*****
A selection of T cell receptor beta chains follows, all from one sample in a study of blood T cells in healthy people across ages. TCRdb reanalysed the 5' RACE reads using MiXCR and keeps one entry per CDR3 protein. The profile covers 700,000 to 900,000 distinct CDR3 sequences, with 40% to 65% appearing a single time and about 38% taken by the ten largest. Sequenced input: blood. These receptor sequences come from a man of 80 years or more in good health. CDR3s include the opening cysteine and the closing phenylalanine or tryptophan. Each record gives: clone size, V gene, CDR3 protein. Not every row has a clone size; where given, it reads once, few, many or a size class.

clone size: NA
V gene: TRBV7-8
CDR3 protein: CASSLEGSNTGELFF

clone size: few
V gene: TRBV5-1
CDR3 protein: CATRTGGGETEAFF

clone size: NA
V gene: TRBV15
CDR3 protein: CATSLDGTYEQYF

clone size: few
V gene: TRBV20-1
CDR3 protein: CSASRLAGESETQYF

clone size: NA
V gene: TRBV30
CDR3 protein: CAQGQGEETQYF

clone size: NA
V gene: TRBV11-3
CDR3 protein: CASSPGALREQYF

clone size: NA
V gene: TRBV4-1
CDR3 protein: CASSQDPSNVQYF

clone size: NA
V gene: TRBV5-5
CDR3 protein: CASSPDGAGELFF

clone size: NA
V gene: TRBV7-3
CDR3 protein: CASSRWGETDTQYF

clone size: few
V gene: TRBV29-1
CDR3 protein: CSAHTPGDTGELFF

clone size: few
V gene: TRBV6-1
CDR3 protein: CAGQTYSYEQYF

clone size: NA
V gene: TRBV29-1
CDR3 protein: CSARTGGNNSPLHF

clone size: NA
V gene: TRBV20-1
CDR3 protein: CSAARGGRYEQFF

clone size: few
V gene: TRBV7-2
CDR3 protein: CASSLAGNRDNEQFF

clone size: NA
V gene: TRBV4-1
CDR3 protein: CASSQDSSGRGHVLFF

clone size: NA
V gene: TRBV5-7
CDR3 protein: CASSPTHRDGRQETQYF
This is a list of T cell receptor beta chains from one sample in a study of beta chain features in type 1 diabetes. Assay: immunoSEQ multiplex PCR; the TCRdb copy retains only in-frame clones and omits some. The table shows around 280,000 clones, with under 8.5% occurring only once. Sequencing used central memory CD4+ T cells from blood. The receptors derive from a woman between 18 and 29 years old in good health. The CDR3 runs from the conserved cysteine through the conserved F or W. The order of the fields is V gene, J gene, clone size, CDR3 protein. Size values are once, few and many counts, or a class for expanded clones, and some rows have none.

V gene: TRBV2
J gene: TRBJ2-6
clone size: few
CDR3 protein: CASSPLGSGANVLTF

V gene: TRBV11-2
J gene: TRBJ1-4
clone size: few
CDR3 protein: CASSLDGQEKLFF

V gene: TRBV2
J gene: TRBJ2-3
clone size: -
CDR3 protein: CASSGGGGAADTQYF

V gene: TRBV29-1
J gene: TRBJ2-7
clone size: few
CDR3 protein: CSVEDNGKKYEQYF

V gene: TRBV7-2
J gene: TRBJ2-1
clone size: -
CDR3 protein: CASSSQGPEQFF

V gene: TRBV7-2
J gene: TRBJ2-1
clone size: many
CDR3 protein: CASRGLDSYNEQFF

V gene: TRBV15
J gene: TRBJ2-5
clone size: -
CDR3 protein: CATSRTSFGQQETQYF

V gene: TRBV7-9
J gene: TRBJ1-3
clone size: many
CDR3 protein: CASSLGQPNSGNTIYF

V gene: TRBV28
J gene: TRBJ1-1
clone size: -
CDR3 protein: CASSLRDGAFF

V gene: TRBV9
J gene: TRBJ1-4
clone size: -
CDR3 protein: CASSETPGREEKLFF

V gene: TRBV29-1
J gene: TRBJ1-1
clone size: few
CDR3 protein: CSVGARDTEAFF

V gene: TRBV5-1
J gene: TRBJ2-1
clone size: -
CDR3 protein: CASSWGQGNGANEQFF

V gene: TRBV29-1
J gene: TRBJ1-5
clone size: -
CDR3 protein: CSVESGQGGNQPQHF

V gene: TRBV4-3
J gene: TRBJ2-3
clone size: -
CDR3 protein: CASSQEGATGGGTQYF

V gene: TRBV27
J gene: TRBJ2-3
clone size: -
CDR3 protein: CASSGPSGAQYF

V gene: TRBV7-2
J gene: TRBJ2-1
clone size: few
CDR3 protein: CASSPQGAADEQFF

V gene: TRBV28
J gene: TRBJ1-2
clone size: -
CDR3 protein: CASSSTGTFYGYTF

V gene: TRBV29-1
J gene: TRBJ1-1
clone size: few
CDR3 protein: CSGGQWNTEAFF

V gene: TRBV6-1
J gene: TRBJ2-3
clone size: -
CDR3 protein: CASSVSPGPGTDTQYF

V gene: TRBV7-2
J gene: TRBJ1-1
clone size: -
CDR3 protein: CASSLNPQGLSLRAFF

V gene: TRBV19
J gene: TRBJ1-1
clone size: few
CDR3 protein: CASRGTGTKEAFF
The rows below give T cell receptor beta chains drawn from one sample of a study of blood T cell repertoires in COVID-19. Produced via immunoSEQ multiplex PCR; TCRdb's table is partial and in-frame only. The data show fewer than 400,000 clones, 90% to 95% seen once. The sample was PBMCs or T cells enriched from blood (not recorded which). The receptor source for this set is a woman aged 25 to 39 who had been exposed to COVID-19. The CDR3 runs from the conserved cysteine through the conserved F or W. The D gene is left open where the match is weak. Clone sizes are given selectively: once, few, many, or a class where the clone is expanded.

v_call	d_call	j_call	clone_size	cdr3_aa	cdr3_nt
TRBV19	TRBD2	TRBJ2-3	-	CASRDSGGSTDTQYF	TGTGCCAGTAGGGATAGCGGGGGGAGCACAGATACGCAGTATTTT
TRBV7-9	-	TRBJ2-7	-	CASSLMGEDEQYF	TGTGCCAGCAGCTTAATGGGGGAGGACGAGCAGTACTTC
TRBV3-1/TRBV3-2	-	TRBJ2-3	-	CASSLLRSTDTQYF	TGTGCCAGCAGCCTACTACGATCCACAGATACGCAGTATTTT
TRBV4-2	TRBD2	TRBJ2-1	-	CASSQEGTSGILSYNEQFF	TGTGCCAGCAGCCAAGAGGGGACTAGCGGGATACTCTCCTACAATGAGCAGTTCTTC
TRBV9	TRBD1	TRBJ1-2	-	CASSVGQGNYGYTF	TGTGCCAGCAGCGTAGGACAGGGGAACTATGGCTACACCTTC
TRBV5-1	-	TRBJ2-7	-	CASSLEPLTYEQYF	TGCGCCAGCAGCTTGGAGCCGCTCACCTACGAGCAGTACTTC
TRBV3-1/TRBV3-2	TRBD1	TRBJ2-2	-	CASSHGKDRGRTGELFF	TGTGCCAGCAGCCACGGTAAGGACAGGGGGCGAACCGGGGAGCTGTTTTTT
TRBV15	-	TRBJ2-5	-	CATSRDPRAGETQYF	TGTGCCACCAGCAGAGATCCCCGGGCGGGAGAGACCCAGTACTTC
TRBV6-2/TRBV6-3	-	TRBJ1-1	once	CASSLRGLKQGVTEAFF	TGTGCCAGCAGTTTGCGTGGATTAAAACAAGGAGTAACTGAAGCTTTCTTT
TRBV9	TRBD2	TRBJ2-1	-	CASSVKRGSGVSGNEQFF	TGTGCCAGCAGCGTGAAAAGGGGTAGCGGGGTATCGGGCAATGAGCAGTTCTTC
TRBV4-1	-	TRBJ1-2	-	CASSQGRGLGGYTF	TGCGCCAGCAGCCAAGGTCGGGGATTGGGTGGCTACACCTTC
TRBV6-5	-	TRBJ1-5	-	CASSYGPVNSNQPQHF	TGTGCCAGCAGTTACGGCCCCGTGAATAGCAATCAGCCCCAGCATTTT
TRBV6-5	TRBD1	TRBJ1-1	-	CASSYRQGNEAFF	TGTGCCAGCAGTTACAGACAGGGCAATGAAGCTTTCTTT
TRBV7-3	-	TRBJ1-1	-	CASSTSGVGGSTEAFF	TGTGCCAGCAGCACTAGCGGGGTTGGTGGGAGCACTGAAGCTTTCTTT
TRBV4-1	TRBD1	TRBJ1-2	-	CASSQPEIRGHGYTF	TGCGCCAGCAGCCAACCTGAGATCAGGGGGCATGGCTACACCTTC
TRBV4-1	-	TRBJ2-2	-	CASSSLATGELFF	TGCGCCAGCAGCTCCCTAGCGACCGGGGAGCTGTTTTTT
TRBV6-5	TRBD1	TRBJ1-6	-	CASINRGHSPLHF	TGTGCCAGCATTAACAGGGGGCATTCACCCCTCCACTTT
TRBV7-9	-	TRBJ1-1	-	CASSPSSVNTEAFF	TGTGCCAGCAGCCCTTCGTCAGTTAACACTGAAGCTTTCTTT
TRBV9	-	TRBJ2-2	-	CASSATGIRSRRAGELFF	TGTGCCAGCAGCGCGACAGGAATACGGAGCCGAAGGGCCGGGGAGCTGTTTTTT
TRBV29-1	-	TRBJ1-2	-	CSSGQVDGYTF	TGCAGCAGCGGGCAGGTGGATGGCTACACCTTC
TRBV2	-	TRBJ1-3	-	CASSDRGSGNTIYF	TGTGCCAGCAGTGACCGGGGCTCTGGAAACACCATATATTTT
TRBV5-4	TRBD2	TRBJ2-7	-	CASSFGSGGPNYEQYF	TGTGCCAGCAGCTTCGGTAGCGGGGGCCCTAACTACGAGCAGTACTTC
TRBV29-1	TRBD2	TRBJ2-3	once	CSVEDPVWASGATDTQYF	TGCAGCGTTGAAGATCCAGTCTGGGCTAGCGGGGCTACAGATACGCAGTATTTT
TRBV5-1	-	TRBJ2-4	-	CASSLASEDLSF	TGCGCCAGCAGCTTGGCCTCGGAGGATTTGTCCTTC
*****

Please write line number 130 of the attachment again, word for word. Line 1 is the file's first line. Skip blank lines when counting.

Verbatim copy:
CDR3 protein: CASSLNPQGLSLRAFF